Thursday, 5 April 2012

Should children under 10 have coed sleepovers?

Children under ten will seldom want a coed sleepover. At this age, they're more likely to want to stick to playing with pals of the same sex. Boys don't want to catch "girl germs" and girls have a similar aversion to "boy germs". In the school yard, they may chase each other, or engage in snowball fights but the games tend to be adversarial, rather than sociable.

Any parent who tries to host a coed sleepover for children in this age group, is in for a wild night. Not only will the noise level grow progressively louder as the evening advances, but the play will become quite rough and tumble. There is a real danger that someone will get hurt.

There are other reasons for avoiding coed sleepovers for the under-ten crowd. Children are naturally curious. While they may not have developed any sexual feelings as yet, they could take advantage of the opportunity to "play doctor", or engage in other inappropriate activities. You'll have to supervise the party closely, and you may be accused of being a "buttinsky", and of spoiling the fun.

Your own child, instead of being grateful for your efforts to entertain his friends, may resent your presence and ask you to leave. When you refuse, he'll be upset, because you're insinuating that you don't trust him and his friends. Do you really need this aggravation?

In a few years, coed sleepovers will be out of the question anyway. Why establish a precedent? If they've never been acceptable, it will not be obvious when they suddenly stop, as the young people enter their teens.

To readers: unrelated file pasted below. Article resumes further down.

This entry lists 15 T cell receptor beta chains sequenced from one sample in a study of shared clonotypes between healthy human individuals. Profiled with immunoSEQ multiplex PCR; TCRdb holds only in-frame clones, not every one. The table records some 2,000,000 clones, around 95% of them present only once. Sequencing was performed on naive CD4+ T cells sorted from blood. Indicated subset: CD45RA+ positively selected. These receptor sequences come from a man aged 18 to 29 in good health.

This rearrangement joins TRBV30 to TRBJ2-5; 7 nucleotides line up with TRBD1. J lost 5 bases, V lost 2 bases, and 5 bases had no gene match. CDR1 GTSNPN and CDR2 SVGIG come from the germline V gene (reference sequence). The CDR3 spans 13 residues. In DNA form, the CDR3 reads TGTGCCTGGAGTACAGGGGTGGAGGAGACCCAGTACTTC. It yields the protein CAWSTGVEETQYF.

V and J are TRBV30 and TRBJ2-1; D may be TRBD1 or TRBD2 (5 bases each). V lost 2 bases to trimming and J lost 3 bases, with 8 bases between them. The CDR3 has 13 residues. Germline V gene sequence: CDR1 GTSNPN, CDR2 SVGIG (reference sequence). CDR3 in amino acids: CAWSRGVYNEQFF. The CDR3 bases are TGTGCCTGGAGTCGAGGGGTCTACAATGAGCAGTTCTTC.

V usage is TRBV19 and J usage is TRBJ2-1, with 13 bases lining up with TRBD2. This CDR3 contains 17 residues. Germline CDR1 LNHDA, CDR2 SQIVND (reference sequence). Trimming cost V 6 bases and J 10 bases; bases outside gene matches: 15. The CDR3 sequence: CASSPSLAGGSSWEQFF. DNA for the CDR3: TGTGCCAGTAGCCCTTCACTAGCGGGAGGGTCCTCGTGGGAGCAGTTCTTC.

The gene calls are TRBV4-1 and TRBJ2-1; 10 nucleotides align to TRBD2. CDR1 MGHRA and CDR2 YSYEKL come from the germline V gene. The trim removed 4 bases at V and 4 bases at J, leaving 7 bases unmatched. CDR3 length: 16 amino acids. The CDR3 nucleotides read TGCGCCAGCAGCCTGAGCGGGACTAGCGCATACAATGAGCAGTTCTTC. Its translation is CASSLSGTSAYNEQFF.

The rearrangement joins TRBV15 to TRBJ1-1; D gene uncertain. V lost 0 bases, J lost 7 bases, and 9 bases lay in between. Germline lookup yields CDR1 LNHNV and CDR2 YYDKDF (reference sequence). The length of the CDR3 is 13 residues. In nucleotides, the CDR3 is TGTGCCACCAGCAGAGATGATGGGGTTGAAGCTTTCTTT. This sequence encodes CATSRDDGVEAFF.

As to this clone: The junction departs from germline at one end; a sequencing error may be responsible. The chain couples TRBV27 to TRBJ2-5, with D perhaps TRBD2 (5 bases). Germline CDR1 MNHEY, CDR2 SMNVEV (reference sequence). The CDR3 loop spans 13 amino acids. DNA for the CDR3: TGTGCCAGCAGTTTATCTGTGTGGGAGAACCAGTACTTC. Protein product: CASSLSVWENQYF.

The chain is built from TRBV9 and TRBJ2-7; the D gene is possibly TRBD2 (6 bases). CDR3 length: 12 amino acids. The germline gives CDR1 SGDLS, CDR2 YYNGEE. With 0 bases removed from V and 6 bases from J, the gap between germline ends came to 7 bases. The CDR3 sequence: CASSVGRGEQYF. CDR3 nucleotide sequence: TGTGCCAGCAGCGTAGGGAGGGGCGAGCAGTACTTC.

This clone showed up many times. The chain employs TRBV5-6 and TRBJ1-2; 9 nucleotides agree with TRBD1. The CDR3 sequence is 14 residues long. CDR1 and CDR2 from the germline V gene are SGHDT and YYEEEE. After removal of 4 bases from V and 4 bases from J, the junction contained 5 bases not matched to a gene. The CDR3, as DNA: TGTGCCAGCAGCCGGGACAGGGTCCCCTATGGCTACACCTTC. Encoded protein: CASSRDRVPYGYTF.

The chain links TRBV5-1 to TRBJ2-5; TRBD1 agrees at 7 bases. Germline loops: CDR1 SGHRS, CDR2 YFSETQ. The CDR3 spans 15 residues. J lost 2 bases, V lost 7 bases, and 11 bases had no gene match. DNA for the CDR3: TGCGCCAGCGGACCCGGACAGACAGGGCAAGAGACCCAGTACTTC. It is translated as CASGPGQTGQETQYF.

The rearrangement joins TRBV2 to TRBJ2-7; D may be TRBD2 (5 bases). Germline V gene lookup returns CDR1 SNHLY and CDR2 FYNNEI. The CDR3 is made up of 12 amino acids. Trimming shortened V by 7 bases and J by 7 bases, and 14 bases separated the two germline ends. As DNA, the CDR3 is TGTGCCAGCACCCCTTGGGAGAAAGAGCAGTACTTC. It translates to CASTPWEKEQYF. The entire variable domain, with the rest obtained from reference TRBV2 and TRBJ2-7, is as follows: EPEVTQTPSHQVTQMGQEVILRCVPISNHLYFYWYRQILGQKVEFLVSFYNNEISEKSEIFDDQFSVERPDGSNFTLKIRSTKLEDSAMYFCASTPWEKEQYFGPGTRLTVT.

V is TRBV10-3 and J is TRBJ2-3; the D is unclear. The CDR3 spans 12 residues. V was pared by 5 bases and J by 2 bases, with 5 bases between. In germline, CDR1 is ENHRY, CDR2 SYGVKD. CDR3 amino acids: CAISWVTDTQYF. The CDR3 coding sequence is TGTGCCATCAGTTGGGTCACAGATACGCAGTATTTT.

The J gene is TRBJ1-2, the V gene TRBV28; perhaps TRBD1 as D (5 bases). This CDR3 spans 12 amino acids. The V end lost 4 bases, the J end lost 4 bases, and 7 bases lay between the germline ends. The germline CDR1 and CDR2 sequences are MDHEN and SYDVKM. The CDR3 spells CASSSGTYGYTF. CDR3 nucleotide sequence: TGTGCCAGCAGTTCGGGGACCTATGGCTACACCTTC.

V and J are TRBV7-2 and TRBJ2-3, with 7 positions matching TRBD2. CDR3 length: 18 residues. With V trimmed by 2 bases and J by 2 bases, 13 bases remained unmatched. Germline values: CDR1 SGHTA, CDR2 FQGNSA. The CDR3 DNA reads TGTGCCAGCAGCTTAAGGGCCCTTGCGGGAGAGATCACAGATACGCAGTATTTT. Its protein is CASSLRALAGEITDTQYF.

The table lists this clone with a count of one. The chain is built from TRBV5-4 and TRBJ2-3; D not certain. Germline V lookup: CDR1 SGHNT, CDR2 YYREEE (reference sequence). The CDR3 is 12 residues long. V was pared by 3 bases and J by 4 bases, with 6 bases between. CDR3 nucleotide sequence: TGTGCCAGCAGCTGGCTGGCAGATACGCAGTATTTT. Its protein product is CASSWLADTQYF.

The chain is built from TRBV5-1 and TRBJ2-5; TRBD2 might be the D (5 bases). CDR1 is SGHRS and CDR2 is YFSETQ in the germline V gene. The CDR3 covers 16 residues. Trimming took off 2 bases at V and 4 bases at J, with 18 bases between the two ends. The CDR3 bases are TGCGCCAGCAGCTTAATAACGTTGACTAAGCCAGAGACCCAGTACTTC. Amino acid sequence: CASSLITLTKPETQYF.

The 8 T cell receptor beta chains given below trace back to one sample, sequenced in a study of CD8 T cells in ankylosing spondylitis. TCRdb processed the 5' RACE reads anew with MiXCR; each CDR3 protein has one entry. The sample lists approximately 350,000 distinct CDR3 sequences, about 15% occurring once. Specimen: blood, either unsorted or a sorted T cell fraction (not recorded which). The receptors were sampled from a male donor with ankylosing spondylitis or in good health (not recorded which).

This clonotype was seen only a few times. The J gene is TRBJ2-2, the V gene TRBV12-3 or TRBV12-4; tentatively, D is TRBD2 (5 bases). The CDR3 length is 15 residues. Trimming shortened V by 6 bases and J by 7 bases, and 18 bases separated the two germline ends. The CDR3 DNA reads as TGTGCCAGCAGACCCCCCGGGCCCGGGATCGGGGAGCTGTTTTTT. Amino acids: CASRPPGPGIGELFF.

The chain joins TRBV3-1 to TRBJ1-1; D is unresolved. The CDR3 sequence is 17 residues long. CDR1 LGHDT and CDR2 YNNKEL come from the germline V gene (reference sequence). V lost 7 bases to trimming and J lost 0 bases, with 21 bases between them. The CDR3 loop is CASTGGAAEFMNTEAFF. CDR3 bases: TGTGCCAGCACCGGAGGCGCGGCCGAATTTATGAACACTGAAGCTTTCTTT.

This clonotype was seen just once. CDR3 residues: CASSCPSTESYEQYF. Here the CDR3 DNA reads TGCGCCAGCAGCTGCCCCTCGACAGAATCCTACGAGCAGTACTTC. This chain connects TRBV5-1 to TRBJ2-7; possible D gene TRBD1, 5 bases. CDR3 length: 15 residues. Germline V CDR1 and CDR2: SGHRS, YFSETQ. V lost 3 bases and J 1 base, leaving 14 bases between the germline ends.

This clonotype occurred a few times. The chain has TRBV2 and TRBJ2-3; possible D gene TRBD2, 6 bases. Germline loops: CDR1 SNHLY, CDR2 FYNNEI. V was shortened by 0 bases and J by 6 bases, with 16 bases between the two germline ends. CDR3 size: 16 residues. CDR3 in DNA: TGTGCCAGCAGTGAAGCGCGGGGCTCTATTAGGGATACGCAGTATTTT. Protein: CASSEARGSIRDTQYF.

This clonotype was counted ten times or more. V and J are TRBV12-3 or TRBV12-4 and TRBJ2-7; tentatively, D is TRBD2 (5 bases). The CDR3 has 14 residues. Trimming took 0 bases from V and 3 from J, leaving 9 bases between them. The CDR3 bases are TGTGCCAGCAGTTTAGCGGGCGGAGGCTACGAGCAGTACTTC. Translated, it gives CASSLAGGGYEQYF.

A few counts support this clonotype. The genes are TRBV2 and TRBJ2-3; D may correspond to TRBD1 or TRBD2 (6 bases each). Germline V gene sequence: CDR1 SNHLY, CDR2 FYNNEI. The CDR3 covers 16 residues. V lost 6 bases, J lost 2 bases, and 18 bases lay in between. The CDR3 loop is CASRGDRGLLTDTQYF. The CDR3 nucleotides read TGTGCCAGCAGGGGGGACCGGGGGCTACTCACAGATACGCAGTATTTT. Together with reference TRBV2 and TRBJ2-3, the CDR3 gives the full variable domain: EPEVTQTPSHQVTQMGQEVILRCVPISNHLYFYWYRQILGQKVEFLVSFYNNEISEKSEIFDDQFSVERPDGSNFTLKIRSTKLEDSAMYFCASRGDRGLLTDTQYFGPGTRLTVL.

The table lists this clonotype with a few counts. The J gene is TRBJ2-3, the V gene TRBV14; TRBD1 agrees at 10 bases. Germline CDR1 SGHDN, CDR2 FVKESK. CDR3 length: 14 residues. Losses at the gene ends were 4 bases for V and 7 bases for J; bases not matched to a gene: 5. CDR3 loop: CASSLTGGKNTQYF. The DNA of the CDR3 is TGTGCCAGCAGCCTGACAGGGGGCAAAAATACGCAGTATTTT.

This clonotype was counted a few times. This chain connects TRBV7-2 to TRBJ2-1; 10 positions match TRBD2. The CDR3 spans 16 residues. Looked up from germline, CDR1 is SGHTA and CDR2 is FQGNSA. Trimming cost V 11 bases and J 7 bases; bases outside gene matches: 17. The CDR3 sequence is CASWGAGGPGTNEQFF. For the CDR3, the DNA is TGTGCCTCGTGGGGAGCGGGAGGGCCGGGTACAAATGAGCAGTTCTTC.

When the subject of a coed sleepover first arises, it provides an excellent opportunity for parents to express their value system as it applies to a real-life situation. The wise parent will use the occasion to point out that in this family, the rule is that boys and girls do not be sleep under the same roof unless they are married, or members of the family. The lesson will be remembered, because the child is intensely interested in the matter at hand. Although he may not now realize the significance of the rule, he'll remember your words in the future, when the issue will be much more significant.

If you want to have a coed party for your child, there are plenty of alternative choices to a sleepover. An afternoon of bowling, boys against the girls, followed by pizza, would be a memorable gathering. How about a movie followed by a meal at a fast food restaurant? In the summer, an afternoon in the pool and a barbecue; in winter a skating party with hot chocolate and a smorgasbord of desserts to follow, either would be fun celebrations for the under-ten crowd.

Coed sleepovers for children are not advisable or especially enjoyable for this age group. For the parent, they mean a long night of noise, frustration, and acting as referee as the prepubescent battle of the sexes rages around you. For the kids, it will be hours of snickering, showing off, howling, wrestling, name-calling, hurt feelings and maybe worse. Wouldn't a good movie and a Happy Meal be a preferable alternative?

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